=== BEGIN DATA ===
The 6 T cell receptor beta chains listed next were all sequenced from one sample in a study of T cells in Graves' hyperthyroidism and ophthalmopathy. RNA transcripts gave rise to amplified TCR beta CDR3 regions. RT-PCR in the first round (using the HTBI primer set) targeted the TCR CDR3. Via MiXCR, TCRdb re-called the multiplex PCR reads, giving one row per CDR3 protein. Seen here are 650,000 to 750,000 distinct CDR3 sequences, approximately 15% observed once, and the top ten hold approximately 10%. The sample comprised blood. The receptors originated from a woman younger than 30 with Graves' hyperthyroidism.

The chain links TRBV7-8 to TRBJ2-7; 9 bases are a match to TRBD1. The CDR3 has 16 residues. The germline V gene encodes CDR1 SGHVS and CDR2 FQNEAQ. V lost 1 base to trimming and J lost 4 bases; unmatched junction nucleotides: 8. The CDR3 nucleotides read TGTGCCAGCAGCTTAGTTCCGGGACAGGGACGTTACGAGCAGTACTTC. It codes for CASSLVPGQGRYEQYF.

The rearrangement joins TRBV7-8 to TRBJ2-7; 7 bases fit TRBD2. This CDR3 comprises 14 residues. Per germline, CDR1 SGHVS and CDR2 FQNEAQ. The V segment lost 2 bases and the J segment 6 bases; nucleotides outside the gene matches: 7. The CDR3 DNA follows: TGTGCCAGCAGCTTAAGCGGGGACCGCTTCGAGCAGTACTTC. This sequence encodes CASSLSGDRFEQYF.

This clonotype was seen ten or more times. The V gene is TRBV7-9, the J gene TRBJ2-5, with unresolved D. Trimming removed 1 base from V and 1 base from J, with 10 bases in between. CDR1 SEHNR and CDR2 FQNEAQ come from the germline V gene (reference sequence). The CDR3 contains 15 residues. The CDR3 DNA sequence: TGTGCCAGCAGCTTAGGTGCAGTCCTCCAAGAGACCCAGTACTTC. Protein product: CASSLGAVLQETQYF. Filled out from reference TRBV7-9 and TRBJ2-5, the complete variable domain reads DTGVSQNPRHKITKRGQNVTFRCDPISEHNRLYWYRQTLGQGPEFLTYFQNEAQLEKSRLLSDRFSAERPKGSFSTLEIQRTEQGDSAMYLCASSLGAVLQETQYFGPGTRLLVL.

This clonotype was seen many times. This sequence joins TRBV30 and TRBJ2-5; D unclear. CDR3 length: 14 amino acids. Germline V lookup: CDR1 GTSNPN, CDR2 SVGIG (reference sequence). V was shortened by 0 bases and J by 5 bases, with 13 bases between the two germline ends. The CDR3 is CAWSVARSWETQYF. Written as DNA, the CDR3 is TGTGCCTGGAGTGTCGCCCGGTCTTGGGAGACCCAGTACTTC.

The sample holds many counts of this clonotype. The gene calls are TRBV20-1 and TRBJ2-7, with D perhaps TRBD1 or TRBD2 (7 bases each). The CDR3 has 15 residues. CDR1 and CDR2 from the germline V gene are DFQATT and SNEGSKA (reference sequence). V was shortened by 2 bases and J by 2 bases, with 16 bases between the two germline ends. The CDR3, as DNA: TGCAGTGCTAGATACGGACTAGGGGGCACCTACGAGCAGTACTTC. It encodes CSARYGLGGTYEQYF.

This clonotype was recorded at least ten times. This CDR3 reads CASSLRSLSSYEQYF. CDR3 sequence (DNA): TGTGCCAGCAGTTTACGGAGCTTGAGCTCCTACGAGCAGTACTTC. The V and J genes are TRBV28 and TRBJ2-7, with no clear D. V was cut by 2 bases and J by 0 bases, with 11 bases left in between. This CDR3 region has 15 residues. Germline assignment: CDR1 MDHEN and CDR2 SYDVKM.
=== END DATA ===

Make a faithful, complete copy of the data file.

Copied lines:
The 6 T cell receptor beta chains listed next were all sequenced from one sample in a study of T cells in Graves' hyperthyroidism and ophthalmopathy. RNA transcripts gave rise to amplified TCR beta CDR3 regions. RT-PCR in the first round (using the HTBI primer set) targeted the TCR CDR3. Via MiXCR, TCRdb re-called the multiplex PCR reads, giving one row per CDR3 protein. Seen here are 650,000 to 750,000 distinct CDR3 sequences, approximately 15% observed once, and the top ten hold approximately 10%. The sample comprised blood. The receptors originated from a woman younger than 30 with Graves' hyperthyroidism.

The chain links TRBV7-8 to TRBJ2-7; 9 bases are a match to TRBD1. The CDR3 has 16 residues. The germline V gene encodes CDR1 SGHVS and CDR2 FQNEAQ. V lost 1 base to trimming and J lost 4 bases; unmatched junction nucleotides: 8. The CDR3 nucleotides read TGTGCCAGCAGCTTAGTTCCGGGACAGGGACGTTACGAGCAGTACTTC. It codes for CASSLVPGQGRYEQYF.

The rearrangement joins TRBV7-8 to TRBJ2-7; 7 bases fit TRBD2. This CDR3 comprises 14 residues. Per germline, CDR1 SGHVS and CDR2 FQNEAQ. The V segment lost 2 bases and the J segment 6 bases; nucleotides outside the gene matches: 7. The CDR3 DNA follows: TGTGCCAGCAGCTTAAGCGGGGACCGCTTCGAGCAGTACTTC. This sequence encodes CASSLSGDRFEQYF.

This clonotype was seen ten or more times. The V gene is TRBV7-9, the J gene TRBJ2-5, with unresolved D. Trimming removed 1 base from V and 1 base from J, with 10 bases in between. CDR1 SEHNR and CDR2 FQNEAQ come from the germline V gene (reference sequence). The CDR3 contains 15 residues. The CDR3 DNA sequence: TGTGCCAGCAGCTTAGGTGCAGTCCTCCAAGAGACCCAGTACTTC. Protein product: CASSLGAVLQETQYF. Filled out from reference TRBV7-9 and TRBJ2-5, the complete variable domain reads DTGVSQNPRHKITKRGQNVTFRCDPISEHNRLYWYRQTLGQGPEFLTYFQNEAQLEKSRLLSDRFSAERPKGSFSTLEIQRTEQGDSAMYLCASSLGAVLQETQYFGPGTRLLVL.

This clonotype was seen many times. This sequence joins TRBV30 and TRBJ2-5; D unclear. CDR3 length: 14 amino acids. Germline V lookup: CDR1 GTSNPN, CDR2 SVGIG (reference sequence). V was shortened by 0 bases and J by 5 bases, with 13 bases between the two germline ends. The CDR3 is CAWSVARSWETQYF. Written as DNA, the CDR3 is TGTGCCTGGAGTGTCGCCCGGTCTTGGGAGACCCAGTACTTC.

The sample holds many counts of this clonotype. The gene calls are TRBV20-1 and TRBJ2-7, with D perhaps TRBD1 or TRBD2 (7 bases each). The CDR3 has 15 residues. CDR1 and CDR2 from the germline V gene are DFQATT and SNEGSKA (reference sequence). V was shortened by 2 bases and J by 2 bases, with 16 bases between the two germline ends. The CDR3, as DNA: TGCAGTGCTAGATACGGACTAGGGGGCACCTACGAGCAGTACTTC. It encodes CSARYGLGGTYEQYF.

This clonotype was recorded at least ten times. This CDR3 reads CASSLRSLSSYEQYF. CDR3 sequence (DNA): TGTGCCAGCAGTTTACGGAGCTTGAGCTCCTACGAGCAGTACTTC. The V and J genes are TRBV28 and TRBJ2-7, with no clear D. V was cut by 2 bases and J by 0 bases, with 11 bases left in between. This CDR3 region has 15 residues. Germline assignment: CDR1 MDHEN and CDR2 SYDVKM.